The pokeweeds, also known as poke, pokebush, pokeberry, pokeroot, polk salad, polk salat, polk sallet, inkberry or ombú, comprise the genus Phytolacca, perennial plants native toNorth America, South America, East Asia and New Zealand. The generic name is derived from the Greek word φυτόν (phytos), meaning “plant,” and the Latin word lacca, a red dye.[2] Pokeweed contains phytolaccatoxin and phytolaccigenin, which are poisonous to mammals. However, the berries are eaten by birds, which are not affected by the toxin because the small seeds with very hard outer shells remain intact in the digestive system and are eliminated whole.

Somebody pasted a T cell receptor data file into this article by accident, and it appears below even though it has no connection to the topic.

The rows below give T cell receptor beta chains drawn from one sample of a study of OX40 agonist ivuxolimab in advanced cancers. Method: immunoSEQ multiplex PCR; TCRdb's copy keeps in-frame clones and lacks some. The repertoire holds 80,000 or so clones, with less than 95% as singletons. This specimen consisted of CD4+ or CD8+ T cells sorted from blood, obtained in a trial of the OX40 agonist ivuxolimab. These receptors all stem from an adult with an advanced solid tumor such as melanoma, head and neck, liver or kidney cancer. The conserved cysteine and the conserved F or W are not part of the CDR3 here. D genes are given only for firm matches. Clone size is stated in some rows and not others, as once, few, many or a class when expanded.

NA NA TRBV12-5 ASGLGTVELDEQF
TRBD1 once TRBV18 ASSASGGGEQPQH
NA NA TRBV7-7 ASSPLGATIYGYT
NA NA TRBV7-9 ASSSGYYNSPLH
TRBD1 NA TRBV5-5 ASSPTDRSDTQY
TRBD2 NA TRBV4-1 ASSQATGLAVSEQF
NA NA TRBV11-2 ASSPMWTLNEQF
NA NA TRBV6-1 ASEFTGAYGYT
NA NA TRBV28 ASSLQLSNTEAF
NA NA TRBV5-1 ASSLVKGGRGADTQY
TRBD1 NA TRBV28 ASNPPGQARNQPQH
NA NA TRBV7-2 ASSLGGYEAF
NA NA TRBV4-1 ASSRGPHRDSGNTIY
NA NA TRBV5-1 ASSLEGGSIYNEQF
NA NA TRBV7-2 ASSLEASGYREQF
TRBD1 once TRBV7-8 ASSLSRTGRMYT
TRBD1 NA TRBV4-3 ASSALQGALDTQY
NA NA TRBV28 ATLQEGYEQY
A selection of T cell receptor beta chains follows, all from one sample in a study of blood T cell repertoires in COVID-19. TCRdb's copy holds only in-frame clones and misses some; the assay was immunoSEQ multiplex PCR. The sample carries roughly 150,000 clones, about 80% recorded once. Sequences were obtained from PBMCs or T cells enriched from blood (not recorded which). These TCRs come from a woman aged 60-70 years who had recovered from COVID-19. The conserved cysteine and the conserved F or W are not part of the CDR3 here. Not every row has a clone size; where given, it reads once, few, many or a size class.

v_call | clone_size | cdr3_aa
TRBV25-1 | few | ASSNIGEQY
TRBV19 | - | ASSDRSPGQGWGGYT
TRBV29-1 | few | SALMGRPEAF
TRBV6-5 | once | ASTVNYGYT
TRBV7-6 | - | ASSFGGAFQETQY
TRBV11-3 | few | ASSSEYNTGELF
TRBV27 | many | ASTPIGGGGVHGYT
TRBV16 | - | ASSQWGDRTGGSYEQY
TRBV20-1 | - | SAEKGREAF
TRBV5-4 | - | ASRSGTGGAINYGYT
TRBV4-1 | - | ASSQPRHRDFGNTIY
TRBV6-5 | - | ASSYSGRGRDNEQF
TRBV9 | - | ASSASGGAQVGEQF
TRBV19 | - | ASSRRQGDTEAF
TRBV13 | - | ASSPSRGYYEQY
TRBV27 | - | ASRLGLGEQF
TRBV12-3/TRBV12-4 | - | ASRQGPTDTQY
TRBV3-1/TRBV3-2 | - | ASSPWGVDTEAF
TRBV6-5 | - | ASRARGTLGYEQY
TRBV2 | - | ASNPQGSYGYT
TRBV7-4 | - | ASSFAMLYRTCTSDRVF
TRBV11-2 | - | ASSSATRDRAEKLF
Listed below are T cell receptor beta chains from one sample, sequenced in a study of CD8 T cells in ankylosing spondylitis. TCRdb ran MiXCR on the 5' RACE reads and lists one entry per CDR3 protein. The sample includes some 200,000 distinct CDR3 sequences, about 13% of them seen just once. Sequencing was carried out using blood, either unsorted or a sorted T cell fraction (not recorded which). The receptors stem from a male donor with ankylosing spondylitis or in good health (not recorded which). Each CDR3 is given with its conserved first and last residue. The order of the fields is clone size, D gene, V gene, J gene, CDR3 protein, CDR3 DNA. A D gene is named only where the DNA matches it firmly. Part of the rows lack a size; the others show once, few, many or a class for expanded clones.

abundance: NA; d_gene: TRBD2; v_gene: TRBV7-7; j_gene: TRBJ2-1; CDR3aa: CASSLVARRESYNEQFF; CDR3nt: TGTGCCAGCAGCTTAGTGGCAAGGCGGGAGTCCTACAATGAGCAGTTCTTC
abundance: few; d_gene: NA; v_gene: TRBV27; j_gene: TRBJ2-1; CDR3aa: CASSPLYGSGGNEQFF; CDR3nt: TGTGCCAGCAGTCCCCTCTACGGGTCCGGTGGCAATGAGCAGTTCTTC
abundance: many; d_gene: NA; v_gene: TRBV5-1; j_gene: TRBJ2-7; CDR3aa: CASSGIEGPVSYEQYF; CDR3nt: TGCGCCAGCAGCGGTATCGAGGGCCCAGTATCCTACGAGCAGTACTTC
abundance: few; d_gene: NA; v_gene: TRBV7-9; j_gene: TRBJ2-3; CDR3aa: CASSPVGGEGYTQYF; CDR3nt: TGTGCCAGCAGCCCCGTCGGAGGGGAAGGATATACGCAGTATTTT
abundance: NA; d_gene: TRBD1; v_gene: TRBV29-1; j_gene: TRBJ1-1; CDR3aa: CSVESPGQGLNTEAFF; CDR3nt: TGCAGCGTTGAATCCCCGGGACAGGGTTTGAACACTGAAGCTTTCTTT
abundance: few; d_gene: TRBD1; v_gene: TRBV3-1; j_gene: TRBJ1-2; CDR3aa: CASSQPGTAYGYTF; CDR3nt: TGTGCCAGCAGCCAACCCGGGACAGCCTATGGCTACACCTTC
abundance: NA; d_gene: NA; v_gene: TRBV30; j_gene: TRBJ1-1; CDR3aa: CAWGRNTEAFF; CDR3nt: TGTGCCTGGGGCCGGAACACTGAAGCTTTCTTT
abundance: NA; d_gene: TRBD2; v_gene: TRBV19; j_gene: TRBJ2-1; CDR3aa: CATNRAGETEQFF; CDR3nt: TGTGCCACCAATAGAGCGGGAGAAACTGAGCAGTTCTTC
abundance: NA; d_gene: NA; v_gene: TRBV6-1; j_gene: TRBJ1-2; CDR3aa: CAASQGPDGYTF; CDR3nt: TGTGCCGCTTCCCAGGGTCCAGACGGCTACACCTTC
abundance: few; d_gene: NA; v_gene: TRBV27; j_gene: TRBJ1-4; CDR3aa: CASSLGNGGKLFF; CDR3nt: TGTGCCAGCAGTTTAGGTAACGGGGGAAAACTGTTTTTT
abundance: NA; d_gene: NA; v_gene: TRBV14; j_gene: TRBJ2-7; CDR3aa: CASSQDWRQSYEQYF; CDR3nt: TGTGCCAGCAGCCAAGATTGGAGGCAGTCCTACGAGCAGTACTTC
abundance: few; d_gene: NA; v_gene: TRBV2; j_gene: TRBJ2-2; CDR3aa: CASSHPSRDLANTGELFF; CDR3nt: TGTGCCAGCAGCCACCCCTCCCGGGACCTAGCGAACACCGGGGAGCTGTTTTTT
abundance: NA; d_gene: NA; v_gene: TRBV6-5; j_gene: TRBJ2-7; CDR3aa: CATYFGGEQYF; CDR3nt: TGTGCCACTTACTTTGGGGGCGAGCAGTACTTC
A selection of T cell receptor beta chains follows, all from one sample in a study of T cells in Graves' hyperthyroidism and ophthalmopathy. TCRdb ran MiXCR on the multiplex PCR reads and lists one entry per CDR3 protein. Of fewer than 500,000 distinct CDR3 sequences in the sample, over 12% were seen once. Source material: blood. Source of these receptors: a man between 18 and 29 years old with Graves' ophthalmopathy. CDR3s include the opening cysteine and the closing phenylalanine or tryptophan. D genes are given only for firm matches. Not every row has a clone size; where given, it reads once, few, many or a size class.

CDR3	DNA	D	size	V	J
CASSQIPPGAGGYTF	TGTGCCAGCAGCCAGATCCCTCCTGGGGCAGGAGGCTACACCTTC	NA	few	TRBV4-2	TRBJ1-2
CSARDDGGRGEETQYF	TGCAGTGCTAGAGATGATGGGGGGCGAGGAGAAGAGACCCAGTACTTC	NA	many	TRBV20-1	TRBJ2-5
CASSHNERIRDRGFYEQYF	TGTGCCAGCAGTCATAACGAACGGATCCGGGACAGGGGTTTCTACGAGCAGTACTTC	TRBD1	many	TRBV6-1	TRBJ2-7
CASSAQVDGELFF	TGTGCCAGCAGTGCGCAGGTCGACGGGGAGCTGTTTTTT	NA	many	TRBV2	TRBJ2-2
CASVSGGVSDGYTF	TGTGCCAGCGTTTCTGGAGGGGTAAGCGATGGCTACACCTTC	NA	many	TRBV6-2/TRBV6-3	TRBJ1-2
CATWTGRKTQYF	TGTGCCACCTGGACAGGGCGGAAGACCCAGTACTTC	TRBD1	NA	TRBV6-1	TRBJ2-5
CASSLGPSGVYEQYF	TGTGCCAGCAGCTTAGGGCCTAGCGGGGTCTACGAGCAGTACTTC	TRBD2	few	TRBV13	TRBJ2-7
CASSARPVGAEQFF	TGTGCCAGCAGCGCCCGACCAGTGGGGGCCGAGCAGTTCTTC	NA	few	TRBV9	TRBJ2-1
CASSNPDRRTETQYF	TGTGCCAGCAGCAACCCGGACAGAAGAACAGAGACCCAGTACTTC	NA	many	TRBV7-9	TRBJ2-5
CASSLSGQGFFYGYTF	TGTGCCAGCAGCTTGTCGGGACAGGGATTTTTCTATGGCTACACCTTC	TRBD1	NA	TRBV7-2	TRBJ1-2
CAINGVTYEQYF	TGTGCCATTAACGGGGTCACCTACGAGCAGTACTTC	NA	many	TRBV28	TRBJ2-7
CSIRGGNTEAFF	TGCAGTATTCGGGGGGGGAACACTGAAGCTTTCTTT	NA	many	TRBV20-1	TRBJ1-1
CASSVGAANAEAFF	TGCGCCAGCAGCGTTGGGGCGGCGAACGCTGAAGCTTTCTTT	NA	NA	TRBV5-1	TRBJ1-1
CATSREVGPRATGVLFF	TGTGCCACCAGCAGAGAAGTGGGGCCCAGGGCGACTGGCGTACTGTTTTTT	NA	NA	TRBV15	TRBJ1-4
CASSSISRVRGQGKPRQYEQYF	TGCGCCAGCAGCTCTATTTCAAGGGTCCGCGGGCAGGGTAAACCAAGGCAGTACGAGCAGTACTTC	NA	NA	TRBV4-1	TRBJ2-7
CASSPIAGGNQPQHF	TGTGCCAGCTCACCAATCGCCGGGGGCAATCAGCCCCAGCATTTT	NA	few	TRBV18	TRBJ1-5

Pokeweeds are herbs growing from 1 to 10 ft (0.30 to 3.0 m) tall, although specimens as tall as 14 ft (4.3 m) have been observed. They have single alternate leaves, pointed at the end, with crinkled edges. The stems are often pink or red. The flowers are greenish-white, in long clusters at the ends of the stems. They develop into dark purple berries.

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